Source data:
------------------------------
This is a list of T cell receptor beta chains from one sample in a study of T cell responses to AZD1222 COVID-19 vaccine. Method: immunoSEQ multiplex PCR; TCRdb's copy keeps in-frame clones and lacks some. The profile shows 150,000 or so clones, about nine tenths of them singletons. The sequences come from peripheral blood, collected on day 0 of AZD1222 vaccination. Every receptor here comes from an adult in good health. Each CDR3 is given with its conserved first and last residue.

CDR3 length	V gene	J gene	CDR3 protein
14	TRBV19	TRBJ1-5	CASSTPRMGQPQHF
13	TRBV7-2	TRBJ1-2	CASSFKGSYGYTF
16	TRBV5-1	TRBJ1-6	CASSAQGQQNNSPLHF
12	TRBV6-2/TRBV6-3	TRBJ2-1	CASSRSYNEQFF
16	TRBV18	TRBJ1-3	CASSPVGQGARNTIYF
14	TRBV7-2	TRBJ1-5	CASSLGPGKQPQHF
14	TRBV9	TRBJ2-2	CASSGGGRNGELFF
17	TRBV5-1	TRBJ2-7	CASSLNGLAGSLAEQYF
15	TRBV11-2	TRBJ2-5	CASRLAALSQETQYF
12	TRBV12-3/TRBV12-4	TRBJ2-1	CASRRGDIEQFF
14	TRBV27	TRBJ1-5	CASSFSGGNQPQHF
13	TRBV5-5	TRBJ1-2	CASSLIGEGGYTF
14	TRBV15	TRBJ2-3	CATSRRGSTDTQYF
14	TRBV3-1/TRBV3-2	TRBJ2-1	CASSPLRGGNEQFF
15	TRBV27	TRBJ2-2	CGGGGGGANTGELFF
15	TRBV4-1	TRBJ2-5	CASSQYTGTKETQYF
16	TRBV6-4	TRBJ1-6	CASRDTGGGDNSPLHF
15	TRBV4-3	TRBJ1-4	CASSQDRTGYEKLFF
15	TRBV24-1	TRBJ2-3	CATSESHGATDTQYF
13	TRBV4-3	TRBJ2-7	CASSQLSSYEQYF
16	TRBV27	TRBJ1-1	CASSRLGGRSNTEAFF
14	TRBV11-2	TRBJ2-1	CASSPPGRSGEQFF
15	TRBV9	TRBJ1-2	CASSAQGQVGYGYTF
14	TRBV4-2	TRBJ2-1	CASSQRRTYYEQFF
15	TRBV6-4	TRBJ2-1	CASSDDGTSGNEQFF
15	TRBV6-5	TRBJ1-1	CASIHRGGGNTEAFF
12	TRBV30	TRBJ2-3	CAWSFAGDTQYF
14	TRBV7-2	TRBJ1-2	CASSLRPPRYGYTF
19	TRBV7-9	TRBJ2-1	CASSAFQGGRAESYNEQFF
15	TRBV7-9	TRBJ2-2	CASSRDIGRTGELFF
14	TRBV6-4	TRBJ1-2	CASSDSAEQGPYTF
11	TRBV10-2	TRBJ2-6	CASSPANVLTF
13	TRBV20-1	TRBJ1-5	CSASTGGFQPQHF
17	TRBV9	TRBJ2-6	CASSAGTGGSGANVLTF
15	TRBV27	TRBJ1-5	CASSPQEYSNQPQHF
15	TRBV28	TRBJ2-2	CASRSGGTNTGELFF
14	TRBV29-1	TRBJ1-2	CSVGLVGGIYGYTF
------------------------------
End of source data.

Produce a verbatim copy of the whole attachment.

This is a list of T cell receptor beta chains from one sample in a study of T cell responses to AZD1222 COVID-19 vaccine. Method: immunoSEQ multiplex PCR; TCRdb's copy keeps in-frame clones and lacks some. The profile shows 150,000 or so clones, about nine tenths of them singletons. The sequences come from peripheral blood, collected on day 0 of AZD1222 vaccination. Every receptor here comes from an adult in good health. Each CDR3 is given with its conserved first and last residue.

CDR3 length	V gene	J gene	CDR3 protein
14	TRBV19	TRBJ1-5	CASSTPRMGQPQHF
13	TRBV7-2	TRBJ1-2	CASSFKGSYGYTF
16	TRBV5-1	TRBJ1-6	CASSAQGQQNNSPLHF
12	TRBV6-2/TRBV6-3	TRBJ2-1	CASSRSYNEQFF
16	TRBV18	TRBJ1-3	CASSPVGQGARNTIYF
14	TRBV7-2	TRBJ1-5	CASSLGPGKQPQHF
14	TRBV9	TRBJ2-2	CASSGGGRNGELFF
17	TRBV5-1	TRBJ2-7	CASSLNGLAGSLAEQYF
15	TRBV11-2	TRBJ2-5	CASRLAALSQETQYF
12	TRBV12-3/TRBV12-4	TRBJ2-1	CASRRGDIEQFF
14	TRBV27	TRBJ1-5	CASSFSGGNQPQHF
13	TRBV5-5	TRBJ1-2	CASSLIGEGGYTF
14	TRBV15	TRBJ2-3	CATSRRGSTDTQYF
14	TRBV3-1/TRBV3-2	TRBJ2-1	CASSPLRGGNEQFF
15	TRBV27	TRBJ2-2	CGGGGGGANTGELFF
15	TRBV4-1	TRBJ2-5	CASSQYTGTKETQYF
16	TRBV6-4	TRBJ1-6	CASRDTGGGDNSPLHF
15	TRBV4-3	TRBJ1-4	CASSQDRTGYEKLFF
15	TRBV24-1	TRBJ2-3	CATSESHGATDTQYF
13	TRBV4-3	TRBJ2-7	CASSQLSSYEQYF
16	TRBV27	TRBJ1-1	CASSRLGGRSNTEAFF
14	TRBV11-2	TRBJ2-1	CASSPPGRSGEQFF
15	TRBV9	TRBJ1-2	CASSAQGQVGYGYTF
14	TRBV4-2	TRBJ2-1	CASSQRRTYYEQFF
15	TRBV6-4	TRBJ2-1	CASSDDGTSGNEQFF
15	TRBV6-5	TRBJ1-1	CASIHRGGGNTEAFF
12	TRBV30	TRBJ2-3	CAWSFAGDTQYF
14	TRBV7-2	TRBJ1-2	CASSLRPPRYGYTF
19	TRBV7-9	TRBJ2-1	CASSAFQGGRAESYNEQFF
15	TRBV7-9	TRBJ2-2	CASSRDIGRTGELFF
14	TRBV6-4	TRBJ1-2	CASSDSAEQGPYTF
11	TRBV10-2	TRBJ2-6	CASSPANVLTF
13	TRBV20-1	TRBJ1-5	CSASTGGFQPQHF
17	TRBV9	TRBJ2-6	CASSAGTGGSGANVLTF
15	TRBV27	TRBJ1-5	CASSPQEYSNQPQHF
15	TRBV28	TRBJ2-2	CASRSGGTNTGELFF
14	TRBV29-1	TRBJ1-2	CSVGLVGGIYGYTF